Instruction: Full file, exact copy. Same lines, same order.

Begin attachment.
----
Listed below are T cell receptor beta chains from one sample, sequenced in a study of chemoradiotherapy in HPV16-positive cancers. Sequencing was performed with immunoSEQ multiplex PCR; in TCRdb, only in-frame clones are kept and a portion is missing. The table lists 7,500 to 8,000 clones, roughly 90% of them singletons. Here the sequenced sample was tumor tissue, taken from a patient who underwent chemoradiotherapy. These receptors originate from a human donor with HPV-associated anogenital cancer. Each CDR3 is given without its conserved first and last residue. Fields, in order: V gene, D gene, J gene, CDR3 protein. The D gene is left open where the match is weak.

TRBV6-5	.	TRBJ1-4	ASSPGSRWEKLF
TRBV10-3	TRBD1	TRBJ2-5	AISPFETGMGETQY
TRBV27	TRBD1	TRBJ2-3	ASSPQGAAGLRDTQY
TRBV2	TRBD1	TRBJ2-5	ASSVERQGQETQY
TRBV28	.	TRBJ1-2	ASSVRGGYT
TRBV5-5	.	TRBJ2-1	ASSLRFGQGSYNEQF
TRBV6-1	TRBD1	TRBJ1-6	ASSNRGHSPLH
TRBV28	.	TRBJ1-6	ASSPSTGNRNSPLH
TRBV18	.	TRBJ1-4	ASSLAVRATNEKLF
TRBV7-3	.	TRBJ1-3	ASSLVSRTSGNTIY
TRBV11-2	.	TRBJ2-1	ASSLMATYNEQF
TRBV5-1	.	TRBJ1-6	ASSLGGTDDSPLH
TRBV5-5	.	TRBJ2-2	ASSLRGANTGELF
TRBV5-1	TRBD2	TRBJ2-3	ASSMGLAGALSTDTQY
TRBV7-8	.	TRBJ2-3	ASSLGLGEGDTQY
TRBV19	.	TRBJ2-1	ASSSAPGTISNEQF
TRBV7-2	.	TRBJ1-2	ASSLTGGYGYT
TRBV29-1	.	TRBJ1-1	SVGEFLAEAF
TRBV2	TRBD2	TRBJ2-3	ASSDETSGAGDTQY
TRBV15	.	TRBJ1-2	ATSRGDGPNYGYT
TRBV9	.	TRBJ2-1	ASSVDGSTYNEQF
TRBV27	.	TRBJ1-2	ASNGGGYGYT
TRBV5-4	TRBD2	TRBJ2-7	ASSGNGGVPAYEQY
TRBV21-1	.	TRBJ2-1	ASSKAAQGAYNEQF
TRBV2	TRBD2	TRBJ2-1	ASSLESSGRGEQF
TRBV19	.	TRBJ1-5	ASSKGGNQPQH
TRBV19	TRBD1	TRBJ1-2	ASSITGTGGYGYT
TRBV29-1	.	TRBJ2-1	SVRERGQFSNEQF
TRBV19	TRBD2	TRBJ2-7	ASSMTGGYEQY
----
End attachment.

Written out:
Listed below are T cell receptor beta chains from one sample, sequenced in a study of chemoradiotherapy in HPV16-positive cancers. Sequencing was performed with immunoSEQ multiplex PCR; in TCRdb, only in-frame clones are kept and a portion is missing. The table lists 7,500 to 8,000 clones, roughly 90% of them singletons. Here the sequenced sample was tumor tissue, taken from a patient who underwent chemoradiotherapy. These receptors originate from a human donor with HPV-associated anogenital cancer. Each CDR3 is given without its conserved first and last residue. Fields, in order: V gene, D gene, J gene, CDR3 protein. The D gene is left open where the match is weak.

TRBV6-5	.	TRBJ1-4	ASSPGSRWEKLF
TRBV10-3	TRBD1	TRBJ2-5	AISPFETGMGETQY
TRBV27	TRBD1	TRBJ2-3	ASSPQGAAGLRDTQY
TRBV2	TRBD1	TRBJ2-5	ASSVERQGQETQY
TRBV28	.	TRBJ1-2	ASSVRGGYT
TRBV5-5	.	TRBJ2-1	ASSLRFGQGSYNEQF
TRBV6-1	TRBD1	TRBJ1-6	ASSNRGHSPLH
TRBV28	.	TRBJ1-6	ASSPSTGNRNSPLH
TRBV18	.	TRBJ1-4	ASSLAVRATNEKLF
TRBV7-3	.	TRBJ1-3	ASSLVSRTSGNTIY
TRBV11-2	.	TRBJ2-1	ASSLMATYNEQF
TRBV5-1	.	TRBJ1-6	ASSLGGTDDSPLH
TRBV5-5	.	TRBJ2-2	ASSLRGANTGELF
TRBV5-1	TRBD2	TRBJ2-3	ASSMGLAGALSTDTQY
TRBV7-8	.	TRBJ2-3	ASSLGLGEGDTQY
TRBV19	.	TRBJ2-1	ASSSAPGTISNEQF
TRBV7-2	.	TRBJ1-2	ASSLTGGYGYT
TRBV29-1	.	TRBJ1-1	SVGEFLAEAF
TRBV2	TRBD2	TRBJ2-3	ASSDETSGAGDTQY
TRBV15	.	TRBJ1-2	ATSRGDGPNYGYT
TRBV9	.	TRBJ2-1	ASSVDGSTYNEQF
TRBV27	.	TRBJ1-2	ASNGGGYGYT
TRBV5-4	TRBD2	TRBJ2-7	ASSGNGGVPAYEQY
TRBV21-1	.	TRBJ2-1	ASSKAAQGAYNEQF
TRBV2	TRBD2	TRBJ2-1	ASSLESSGRGEQF
TRBV19	.	TRBJ1-5	ASSKGGNQPQH
TRBV19	TRBD1	TRBJ1-2	ASSITGTGGYGYT
TRBV29-1	.	TRBJ2-1	SVRERGQFSNEQF
TRBV19	TRBD2	TRBJ2-7	ASSMTGGYEQY